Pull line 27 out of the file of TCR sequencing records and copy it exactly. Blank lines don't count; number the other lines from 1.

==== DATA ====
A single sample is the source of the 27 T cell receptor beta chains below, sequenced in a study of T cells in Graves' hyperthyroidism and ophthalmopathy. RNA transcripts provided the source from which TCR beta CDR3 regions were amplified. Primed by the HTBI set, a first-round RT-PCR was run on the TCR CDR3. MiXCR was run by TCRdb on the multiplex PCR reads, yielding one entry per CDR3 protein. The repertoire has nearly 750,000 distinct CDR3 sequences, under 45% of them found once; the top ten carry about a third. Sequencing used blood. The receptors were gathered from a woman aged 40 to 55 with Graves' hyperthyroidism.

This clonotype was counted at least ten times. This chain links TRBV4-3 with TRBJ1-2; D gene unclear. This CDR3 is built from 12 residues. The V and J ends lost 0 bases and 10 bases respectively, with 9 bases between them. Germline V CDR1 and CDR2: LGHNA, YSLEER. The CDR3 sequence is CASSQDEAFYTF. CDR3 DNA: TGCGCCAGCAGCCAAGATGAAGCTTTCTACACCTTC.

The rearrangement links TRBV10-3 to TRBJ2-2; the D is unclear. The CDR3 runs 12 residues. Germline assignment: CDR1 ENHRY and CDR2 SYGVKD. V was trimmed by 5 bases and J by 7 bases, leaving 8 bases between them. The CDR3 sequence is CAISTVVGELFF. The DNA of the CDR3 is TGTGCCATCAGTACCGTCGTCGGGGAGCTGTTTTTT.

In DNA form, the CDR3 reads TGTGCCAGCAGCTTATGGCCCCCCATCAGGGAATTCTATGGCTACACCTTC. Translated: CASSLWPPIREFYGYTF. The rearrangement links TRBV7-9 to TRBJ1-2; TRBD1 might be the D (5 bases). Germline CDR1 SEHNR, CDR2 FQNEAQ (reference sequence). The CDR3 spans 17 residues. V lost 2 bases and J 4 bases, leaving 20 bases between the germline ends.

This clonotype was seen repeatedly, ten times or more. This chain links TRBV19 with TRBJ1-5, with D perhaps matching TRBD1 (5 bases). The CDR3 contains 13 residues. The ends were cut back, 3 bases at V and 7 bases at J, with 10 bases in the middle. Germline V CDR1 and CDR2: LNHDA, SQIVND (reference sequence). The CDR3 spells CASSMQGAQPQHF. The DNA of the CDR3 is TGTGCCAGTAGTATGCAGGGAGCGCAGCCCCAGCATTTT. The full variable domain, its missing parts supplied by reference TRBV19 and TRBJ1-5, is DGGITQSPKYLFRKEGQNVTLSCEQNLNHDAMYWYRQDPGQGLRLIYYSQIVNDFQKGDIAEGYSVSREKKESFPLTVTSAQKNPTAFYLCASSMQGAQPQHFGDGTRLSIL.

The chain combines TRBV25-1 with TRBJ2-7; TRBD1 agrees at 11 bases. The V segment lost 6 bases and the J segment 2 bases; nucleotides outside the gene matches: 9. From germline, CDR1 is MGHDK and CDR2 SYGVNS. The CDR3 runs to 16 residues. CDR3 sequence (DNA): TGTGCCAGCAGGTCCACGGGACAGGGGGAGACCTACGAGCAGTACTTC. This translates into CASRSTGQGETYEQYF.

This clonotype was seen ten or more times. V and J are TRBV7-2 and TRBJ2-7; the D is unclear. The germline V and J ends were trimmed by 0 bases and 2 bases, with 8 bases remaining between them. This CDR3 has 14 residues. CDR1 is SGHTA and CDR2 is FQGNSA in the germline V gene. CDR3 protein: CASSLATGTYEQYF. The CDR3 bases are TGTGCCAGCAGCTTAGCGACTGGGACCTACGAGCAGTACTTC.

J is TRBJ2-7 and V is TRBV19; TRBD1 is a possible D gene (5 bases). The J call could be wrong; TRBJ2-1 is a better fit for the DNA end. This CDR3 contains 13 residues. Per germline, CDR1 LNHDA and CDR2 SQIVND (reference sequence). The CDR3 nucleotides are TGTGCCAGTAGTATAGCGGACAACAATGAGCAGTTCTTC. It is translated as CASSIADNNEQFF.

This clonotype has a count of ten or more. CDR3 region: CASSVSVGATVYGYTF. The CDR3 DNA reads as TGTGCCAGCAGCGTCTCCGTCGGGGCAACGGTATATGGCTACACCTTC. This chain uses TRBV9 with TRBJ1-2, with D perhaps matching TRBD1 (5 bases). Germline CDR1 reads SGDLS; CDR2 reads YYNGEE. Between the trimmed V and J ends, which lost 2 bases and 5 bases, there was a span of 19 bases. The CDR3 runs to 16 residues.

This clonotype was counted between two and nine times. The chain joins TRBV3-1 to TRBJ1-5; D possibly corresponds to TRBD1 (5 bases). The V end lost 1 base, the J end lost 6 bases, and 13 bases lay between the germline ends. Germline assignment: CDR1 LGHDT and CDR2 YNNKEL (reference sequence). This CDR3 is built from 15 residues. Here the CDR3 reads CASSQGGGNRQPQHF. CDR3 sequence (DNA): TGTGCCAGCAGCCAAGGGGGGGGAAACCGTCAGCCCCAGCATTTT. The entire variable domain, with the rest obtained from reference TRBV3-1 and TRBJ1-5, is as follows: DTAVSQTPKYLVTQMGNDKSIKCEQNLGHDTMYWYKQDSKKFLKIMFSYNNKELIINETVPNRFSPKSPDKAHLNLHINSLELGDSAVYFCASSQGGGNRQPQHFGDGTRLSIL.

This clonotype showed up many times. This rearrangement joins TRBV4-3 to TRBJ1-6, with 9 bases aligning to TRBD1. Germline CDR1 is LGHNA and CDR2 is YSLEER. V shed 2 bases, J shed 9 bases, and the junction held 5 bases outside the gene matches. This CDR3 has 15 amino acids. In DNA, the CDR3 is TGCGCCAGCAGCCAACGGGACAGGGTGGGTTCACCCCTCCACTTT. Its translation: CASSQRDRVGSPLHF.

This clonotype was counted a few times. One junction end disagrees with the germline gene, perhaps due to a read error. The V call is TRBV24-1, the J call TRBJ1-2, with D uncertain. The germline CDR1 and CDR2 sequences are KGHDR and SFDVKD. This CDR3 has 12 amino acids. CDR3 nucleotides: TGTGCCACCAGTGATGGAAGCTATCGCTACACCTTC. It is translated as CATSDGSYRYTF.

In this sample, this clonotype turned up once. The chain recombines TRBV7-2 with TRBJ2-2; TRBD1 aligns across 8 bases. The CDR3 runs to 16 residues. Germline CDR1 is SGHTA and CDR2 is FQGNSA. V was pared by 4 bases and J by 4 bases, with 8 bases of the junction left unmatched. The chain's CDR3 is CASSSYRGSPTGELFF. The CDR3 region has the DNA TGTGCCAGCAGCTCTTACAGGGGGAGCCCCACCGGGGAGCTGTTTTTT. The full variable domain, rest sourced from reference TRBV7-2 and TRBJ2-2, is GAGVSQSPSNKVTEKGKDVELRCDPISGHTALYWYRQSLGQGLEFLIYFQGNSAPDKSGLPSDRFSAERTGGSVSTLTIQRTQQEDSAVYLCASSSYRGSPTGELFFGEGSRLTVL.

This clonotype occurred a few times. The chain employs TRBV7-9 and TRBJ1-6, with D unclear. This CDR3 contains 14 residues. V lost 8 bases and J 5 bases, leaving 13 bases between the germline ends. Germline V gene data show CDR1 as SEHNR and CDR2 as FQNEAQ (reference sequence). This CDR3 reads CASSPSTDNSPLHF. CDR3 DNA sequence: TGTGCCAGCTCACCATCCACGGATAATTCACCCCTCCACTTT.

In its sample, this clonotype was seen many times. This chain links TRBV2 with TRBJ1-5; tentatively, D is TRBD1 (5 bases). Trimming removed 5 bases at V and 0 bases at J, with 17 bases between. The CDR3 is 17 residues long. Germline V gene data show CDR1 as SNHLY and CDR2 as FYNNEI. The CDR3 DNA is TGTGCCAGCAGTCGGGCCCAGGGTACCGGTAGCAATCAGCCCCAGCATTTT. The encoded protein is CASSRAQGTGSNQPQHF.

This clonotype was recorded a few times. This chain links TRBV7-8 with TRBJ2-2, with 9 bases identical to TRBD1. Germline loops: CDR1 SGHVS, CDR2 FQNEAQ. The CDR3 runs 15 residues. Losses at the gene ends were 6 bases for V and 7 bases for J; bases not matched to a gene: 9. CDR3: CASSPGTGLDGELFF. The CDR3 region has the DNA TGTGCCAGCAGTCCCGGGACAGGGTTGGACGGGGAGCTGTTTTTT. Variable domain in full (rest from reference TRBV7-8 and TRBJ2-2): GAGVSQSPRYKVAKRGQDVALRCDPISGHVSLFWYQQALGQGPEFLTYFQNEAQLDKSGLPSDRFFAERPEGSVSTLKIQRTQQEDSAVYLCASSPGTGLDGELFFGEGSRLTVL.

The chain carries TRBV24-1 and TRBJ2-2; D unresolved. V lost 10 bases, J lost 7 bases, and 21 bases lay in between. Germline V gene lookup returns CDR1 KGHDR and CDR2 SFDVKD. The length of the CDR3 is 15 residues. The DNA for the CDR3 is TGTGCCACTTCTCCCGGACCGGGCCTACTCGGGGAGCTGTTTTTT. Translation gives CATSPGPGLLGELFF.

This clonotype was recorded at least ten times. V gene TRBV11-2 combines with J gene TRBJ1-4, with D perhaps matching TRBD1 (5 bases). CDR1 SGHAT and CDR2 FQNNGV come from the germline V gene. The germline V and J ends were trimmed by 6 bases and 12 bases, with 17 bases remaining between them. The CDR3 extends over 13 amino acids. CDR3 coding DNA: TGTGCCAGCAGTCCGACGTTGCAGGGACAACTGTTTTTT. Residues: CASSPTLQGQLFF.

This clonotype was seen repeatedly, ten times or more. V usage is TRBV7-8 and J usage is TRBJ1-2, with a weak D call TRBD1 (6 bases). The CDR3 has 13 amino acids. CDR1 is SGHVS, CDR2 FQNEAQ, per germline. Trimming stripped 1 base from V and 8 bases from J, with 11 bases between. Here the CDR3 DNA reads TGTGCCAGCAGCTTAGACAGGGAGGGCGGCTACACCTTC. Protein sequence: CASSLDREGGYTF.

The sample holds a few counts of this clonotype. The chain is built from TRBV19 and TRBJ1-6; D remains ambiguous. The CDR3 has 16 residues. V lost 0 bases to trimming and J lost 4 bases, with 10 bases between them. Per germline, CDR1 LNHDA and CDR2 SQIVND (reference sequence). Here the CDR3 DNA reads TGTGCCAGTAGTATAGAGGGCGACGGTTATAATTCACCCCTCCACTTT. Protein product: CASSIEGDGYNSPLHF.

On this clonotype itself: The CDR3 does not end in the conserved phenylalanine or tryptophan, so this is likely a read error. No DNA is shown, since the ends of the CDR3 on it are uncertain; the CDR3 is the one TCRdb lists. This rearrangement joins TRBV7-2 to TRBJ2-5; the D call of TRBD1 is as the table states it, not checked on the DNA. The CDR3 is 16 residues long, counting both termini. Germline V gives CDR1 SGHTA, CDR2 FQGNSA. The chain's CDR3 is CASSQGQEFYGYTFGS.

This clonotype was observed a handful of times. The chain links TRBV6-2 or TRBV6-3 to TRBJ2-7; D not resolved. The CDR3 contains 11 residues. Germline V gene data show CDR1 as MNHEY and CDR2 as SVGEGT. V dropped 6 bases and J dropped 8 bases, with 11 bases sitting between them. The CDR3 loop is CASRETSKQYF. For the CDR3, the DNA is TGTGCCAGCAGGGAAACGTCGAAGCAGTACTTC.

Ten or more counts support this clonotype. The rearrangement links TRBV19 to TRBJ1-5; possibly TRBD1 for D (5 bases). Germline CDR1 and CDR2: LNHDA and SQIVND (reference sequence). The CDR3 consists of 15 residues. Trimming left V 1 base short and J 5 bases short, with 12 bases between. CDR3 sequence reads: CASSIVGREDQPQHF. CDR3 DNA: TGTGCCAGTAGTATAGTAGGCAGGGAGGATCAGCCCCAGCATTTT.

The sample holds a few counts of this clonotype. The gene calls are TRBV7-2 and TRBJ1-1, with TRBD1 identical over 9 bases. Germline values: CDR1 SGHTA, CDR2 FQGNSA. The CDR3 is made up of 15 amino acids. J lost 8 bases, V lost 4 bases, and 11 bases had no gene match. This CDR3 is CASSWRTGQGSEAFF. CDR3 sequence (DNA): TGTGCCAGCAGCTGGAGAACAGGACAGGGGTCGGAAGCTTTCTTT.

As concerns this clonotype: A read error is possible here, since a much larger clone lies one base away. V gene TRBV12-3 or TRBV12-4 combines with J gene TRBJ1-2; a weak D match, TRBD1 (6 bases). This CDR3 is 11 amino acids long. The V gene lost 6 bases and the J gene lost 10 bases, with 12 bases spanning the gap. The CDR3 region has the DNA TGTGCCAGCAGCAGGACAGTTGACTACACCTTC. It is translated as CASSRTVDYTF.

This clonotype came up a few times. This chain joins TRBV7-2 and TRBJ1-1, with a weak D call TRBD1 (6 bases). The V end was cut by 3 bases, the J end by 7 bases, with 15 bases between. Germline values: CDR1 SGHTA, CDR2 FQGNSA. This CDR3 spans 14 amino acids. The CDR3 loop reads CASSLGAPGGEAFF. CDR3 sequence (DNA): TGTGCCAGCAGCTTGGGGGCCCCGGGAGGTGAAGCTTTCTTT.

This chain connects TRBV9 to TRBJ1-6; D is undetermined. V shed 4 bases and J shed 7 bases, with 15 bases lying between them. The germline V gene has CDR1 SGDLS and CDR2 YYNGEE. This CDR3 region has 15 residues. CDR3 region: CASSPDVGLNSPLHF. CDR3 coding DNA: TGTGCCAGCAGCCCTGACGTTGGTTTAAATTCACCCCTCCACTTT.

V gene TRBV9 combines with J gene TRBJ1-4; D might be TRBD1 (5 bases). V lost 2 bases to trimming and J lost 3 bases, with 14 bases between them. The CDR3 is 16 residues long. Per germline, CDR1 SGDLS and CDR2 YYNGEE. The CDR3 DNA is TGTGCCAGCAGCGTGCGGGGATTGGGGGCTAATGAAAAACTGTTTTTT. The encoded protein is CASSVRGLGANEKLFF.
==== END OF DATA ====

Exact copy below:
This chain connects TRBV9 to TRBJ1-6; D is undetermined. V shed 4 bases and J shed 7 bases, with 15 bases lying between them. The germline V gene has CDR1 SGDLS and CDR2 YYNGEE. This CDR3 region has 15 residues. CDR3 region: CASSPDVGLNSPLHF. CDR3 coding DNA: TGTGCCAGCAGCCCTGACGTTGGTTTAAATTCACCCCTCCACTTT.